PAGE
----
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United States Department of Agriculture

Agricultural Research Service

Title: Th2 cytokine-induced alterations in intestinal smooth muscle function depend on alternatively activated macrophages

Authors
item Zhao, Aiping - U MD SCHOOL OF MED,BALTIM
item URBAN, JOSEPH
item Anthony, Rob - NJ MED SCHOOL,NEWARK,NJ
item Sun, Rex - U MD SCHOOL OF MED,BALTIM
item Stiltz, Jennifer - U MD SCHOOL OF MED,BALT
item Van Rooijen, Nico - VUMC, AMSTERDAM, NETHERLA
item Wynn, Thomas - DIV OF PARASITOLOGY, NIH
item Gause, William - NJ MED SCHOOL, NEWARK,NJ
item Shea-Donohue, Terez - U MD SCHOOL OF MED,BALTI,

Submitted to: Gastroenterology
Publication Type: Peer Reviewed Journal
Publication Acceptance Date: April 4, 2008
Publication Date: July 1, 2008
Citation: Zhao, A., Urban Jr, J.F., Anthony, R.M., Sun, R., Stiltz, J., van Rooijen, N., Wynn, T.A., Gause, W.C., Shea-Donohue, T. 2008. Th2 cytokine-induced alterations in intestinal smooth muscle function depend on alternatively activated macrophages. Gastroenterology. 135(1):217-225.

Interpretive Summary: Parasitic worm infection in the intestine acts like food allergens because of the nature of the immune response that is induced, including the release of the immune mediators IL-4 and IL-13. These mediators are also induced during allergic disease and regulate a number of immune and non-immune functions. Food particles and worms change the nature of cells that migrate to the intestine, and these cells, in turn, regulate both immune function and intestinal physiology. We observed that worm infection induced local macrophage cells to develop in the intestine and metabolize the essential amino arginine to products that control tissue remodeling and control smooth muscle function. The location and metabolism of these cells not only controls how muscle contractility contributes to protection against allergens, but how the tissue returns to normal once the provocation has been cleared from the gut. This work will be of interest to nutritionists who study food allergy, clinicians that evaluate intestinal function, and scientists interested in the role of parasitic infection in host immunity and nutrient absorption.

Technical Abstract: Enteric nematode infection induces a strong Th2 cytokine response and is characterized by increased infiltration of various immune cells including macrophages. The role of these immune cells in host defense against enteric nematode infection, however, remains poorly defined. The present study investigated the role of macrophages and the arginase pathway in nematode-induced changes in intestinal smooth muscle function and worm expulsion. Mice were infected with Nippostrongylus brasiliensis, and were iv injected with clodronateliposome to deplete macrophages or given BEC in drinking water to inhibit arginase activities. The phenotype of macrophages was monitored by measuring the mRNA expressions of the specific molecular markers via real-time PCR or by immunofluoresence staining. Nippostrongylus brasiliensis infection caused an increased infiltration of macrophages, characterized by the up regulation of specific markers for alternatively activated macrophages that was dependent on IL-4 or IL-13 activation of STAT6. Elimination of alternatively activated macrophages by treating mice with clodronateliposome blocked smooth muscle hyper-contractility and hypertrophy, and prevented worm expulsion. Specific inhibition of arginase activity interfered with smooth muscle contractility, but only partially affected protective immunity. These data show that alternatively activated macrophages constitute a major effector of the downstream events of Th2 cytokines IL-4/IL-13 effects on intestinal smooth muscle function. This suggests that the intestinal smooth muscle is responsive to signals generated by resident and infiltrating macrophages that change functional expression based on local immune cytokine stimulation.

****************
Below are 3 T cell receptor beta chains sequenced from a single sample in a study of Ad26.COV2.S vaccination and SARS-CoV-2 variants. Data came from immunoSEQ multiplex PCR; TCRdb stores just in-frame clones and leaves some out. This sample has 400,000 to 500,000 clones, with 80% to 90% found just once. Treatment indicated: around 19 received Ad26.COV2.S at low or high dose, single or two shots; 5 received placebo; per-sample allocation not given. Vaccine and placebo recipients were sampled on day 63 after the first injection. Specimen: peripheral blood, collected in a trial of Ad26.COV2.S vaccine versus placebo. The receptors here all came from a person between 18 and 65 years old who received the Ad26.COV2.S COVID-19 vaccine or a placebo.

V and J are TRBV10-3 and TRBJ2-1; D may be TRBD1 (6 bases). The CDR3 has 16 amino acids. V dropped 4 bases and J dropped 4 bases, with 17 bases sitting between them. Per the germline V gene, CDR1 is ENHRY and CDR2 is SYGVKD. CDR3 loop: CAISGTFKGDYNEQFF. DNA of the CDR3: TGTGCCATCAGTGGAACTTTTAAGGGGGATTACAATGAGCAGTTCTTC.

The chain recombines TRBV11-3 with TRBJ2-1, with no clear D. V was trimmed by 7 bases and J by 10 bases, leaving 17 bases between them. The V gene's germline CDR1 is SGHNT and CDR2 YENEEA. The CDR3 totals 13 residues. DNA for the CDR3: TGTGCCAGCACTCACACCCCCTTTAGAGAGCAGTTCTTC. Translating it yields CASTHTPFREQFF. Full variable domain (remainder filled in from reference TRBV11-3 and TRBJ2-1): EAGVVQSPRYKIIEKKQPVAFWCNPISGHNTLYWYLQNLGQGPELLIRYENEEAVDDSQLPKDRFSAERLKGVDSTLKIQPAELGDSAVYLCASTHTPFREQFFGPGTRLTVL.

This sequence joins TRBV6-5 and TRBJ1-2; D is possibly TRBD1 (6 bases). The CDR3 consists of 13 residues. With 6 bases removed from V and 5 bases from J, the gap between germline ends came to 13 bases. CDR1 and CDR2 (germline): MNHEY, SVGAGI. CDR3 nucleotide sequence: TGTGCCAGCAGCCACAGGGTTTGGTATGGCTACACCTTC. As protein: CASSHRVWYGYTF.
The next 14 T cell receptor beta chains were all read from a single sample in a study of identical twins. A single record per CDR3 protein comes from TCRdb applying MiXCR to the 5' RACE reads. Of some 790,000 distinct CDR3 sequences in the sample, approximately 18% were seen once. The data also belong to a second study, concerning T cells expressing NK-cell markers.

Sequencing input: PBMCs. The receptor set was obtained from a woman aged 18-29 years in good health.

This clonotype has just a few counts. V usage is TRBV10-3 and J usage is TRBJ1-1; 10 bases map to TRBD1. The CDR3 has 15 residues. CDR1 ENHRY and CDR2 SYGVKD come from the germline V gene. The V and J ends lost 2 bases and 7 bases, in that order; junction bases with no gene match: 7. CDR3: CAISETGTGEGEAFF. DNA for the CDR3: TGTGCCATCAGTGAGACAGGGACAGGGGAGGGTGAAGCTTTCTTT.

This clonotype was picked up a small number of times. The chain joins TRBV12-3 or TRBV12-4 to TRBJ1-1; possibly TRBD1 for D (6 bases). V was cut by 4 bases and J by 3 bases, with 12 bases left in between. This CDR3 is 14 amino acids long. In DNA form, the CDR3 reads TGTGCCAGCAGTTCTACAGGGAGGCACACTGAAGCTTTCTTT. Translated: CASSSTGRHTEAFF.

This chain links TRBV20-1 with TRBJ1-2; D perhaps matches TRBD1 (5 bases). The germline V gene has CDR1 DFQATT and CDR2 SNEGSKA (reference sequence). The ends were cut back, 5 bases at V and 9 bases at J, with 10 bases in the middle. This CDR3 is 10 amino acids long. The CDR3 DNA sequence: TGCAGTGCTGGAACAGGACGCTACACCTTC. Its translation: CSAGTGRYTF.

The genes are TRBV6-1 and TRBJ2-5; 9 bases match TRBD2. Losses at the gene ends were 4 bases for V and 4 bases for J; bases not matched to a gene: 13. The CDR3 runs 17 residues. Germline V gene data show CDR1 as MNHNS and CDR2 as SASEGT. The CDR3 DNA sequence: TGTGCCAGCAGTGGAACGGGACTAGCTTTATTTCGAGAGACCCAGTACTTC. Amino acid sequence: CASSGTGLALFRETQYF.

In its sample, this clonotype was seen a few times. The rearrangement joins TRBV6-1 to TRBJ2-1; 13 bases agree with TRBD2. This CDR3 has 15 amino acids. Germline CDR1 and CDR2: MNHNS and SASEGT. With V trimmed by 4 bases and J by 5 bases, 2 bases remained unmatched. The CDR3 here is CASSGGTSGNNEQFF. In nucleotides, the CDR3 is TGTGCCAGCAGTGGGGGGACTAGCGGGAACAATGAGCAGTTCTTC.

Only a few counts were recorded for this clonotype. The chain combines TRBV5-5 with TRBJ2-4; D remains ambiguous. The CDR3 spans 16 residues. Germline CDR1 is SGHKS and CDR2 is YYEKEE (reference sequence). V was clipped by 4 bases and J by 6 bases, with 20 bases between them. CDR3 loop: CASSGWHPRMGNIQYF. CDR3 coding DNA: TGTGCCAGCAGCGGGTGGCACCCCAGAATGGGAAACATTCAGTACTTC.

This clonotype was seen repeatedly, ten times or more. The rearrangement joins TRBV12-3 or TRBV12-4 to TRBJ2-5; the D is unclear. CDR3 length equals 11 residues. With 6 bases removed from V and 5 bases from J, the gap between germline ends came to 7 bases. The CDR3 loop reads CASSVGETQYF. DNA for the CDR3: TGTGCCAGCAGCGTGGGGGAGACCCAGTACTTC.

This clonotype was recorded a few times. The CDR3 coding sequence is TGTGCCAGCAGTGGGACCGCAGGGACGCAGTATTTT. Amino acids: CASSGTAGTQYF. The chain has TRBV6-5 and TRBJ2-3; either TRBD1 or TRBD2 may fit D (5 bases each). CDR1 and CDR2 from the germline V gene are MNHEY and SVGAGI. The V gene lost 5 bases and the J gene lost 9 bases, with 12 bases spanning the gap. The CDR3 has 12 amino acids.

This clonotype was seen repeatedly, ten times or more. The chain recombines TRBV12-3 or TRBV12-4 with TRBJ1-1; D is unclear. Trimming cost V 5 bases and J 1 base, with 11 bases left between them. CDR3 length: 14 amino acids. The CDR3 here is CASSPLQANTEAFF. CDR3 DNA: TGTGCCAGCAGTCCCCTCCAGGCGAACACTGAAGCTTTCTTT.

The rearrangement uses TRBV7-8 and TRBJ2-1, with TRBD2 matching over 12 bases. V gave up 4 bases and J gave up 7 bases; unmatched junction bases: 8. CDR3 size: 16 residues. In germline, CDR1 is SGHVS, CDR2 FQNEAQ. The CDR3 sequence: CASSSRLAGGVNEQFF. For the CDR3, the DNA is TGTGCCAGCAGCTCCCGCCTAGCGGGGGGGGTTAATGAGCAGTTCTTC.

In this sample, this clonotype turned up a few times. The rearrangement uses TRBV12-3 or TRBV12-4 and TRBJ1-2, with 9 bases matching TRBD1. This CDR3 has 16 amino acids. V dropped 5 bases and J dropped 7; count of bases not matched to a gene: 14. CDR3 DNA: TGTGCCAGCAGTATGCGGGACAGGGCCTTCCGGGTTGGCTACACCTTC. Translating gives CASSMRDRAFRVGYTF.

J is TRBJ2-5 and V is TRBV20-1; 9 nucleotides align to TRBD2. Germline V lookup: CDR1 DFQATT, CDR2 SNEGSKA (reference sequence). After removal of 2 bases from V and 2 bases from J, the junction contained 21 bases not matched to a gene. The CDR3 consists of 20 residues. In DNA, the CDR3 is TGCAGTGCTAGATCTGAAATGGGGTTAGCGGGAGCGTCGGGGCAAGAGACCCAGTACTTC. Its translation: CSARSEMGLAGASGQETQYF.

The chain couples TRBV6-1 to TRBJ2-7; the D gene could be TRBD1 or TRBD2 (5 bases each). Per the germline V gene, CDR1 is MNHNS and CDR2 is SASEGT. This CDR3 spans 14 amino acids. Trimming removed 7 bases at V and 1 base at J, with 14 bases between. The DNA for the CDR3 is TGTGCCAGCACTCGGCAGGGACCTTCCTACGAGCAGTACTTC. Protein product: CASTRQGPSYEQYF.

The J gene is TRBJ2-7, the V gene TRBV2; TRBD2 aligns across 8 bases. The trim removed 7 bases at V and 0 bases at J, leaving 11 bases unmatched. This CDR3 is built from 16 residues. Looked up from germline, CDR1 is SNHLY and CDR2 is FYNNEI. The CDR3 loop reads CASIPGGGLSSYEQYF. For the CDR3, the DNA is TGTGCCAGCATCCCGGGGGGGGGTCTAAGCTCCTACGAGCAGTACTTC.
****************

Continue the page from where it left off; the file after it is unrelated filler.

Last Modified: 7/28/2014
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